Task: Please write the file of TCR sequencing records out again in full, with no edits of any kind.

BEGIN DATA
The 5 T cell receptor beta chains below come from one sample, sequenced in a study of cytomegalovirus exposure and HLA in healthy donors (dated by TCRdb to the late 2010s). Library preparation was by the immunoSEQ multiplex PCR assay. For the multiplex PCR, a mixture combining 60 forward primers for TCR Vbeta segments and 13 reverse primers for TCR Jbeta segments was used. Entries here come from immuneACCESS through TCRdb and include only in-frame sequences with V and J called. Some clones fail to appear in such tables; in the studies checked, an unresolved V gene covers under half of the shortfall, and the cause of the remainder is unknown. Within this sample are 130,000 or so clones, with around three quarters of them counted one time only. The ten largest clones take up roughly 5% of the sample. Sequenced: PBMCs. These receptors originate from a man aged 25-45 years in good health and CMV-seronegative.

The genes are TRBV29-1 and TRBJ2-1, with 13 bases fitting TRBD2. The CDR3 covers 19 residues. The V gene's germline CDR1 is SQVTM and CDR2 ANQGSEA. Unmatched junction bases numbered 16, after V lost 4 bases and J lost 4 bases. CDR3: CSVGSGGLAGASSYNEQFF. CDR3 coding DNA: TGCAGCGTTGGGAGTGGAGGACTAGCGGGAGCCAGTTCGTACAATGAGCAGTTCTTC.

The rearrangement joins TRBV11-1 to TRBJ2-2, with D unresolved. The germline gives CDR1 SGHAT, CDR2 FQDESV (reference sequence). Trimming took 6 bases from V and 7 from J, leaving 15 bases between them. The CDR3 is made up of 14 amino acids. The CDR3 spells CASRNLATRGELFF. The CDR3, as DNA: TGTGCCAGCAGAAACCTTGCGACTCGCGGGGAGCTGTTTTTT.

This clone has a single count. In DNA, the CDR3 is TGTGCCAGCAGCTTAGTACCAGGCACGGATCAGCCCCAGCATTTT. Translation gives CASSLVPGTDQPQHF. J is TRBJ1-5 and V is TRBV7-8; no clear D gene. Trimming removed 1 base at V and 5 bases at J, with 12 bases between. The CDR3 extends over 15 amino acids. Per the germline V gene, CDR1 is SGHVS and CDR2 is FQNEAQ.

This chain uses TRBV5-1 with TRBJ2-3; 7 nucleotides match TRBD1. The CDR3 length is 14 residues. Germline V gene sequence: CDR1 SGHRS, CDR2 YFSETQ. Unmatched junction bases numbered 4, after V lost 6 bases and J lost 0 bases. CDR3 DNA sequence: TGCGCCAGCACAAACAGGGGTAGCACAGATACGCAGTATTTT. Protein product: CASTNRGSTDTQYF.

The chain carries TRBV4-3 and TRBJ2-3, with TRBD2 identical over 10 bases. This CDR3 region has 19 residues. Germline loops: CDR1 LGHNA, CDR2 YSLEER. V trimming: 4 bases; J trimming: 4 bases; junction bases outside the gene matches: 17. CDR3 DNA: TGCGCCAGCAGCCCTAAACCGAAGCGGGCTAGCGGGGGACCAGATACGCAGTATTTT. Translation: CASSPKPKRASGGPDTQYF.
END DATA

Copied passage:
The 5 T cell receptor beta chains below come from one sample, sequenced in a study of cytomegalovirus exposure and HLA in healthy donors (dated by TCRdb to the late 2010s). Library preparation was by the immunoSEQ multiplex PCR assay. For the multiplex PCR, a mixture combining 60 forward primers for TCR Vbeta segments and 13 reverse primers for TCR Jbeta segments was used. Entries here come from immuneACCESS through TCRdb and include only in-frame sequences with V and J called. Some clones fail to appear in such tables; in the studies checked, an unresolved V gene covers under half of the shortfall, and the cause of the remainder is unknown. Within this sample are 130,000 or so clones, with around three quarters of them counted one time only. The ten largest clones take up roughly 5% of the sample. Sequenced: PBMCs. These receptors originate from a man aged 25-45 years in good health and CMV-seronegative.

The genes are TRBV29-1 and TRBJ2-1, with 13 bases fitting TRBD2. The CDR3 covers 19 residues. The V gene's germline CDR1 is SQVTM and CDR2 ANQGSEA. Unmatched junction bases numbered 16, after V lost 4 bases and J lost 4 bases. CDR3: CSVGSGGLAGASSYNEQFF. CDR3 coding DNA: TGCAGCGTTGGGAGTGGAGGACTAGCGGGAGCCAGTTCGTACAATGAGCAGTTCTTC.

The rearrangement joins TRBV11-1 to TRBJ2-2, with D unresolved. The germline gives CDR1 SGHAT, CDR2 FQDESV (reference sequence). Trimming took 6 bases from V and 7 from J, leaving 15 bases between them. The CDR3 is made up of 14 amino acids. The CDR3 spells CASRNLATRGELFF. The CDR3, as DNA: TGTGCCAGCAGAAACCTTGCGACTCGCGGGGAGCTGTTTTTT.

This clone has a single count. In DNA, the CDR3 is TGTGCCAGCAGCTTAGTACCAGGCACGGATCAGCCCCAGCATTTT. Translation gives CASSLVPGTDQPQHF. J is TRBJ1-5 and V is TRBV7-8; no clear D gene. Trimming removed 1 base at V and 5 bases at J, with 12 bases between. The CDR3 extends over 15 amino acids. Per the germline V gene, CDR1 is SGHVS and CDR2 is FQNEAQ.

This chain uses TRBV5-1 with TRBJ2-3; 7 nucleotides match TRBD1. The CDR3 length is 14 residues. Germline V gene sequence: CDR1 SGHRS, CDR2 YFSETQ. Unmatched junction bases numbered 4, after V lost 6 bases and J lost 0 bases. CDR3 DNA sequence: TGCGCCAGCACAAACAGGGGTAGCACAGATACGCAGTATTTT. Protein product: CASTNRGSTDTQYF.

The chain carries TRBV4-3 and TRBJ2-3, with TRBD2 identical over 10 bases. This CDR3 region has 19 residues. Germline loops: CDR1 LGHNA, CDR2 YSLEER. V trimming: 4 bases; J trimming: 4 bases; junction bases outside the gene matches: 17. CDR3 DNA: TGCGCCAGCAGCCCTAAACCGAAGCGGGCTAGCGGGGGACCAGATACGCAGTATTTT. Translation: CASSPKPKRASGGPDTQYF.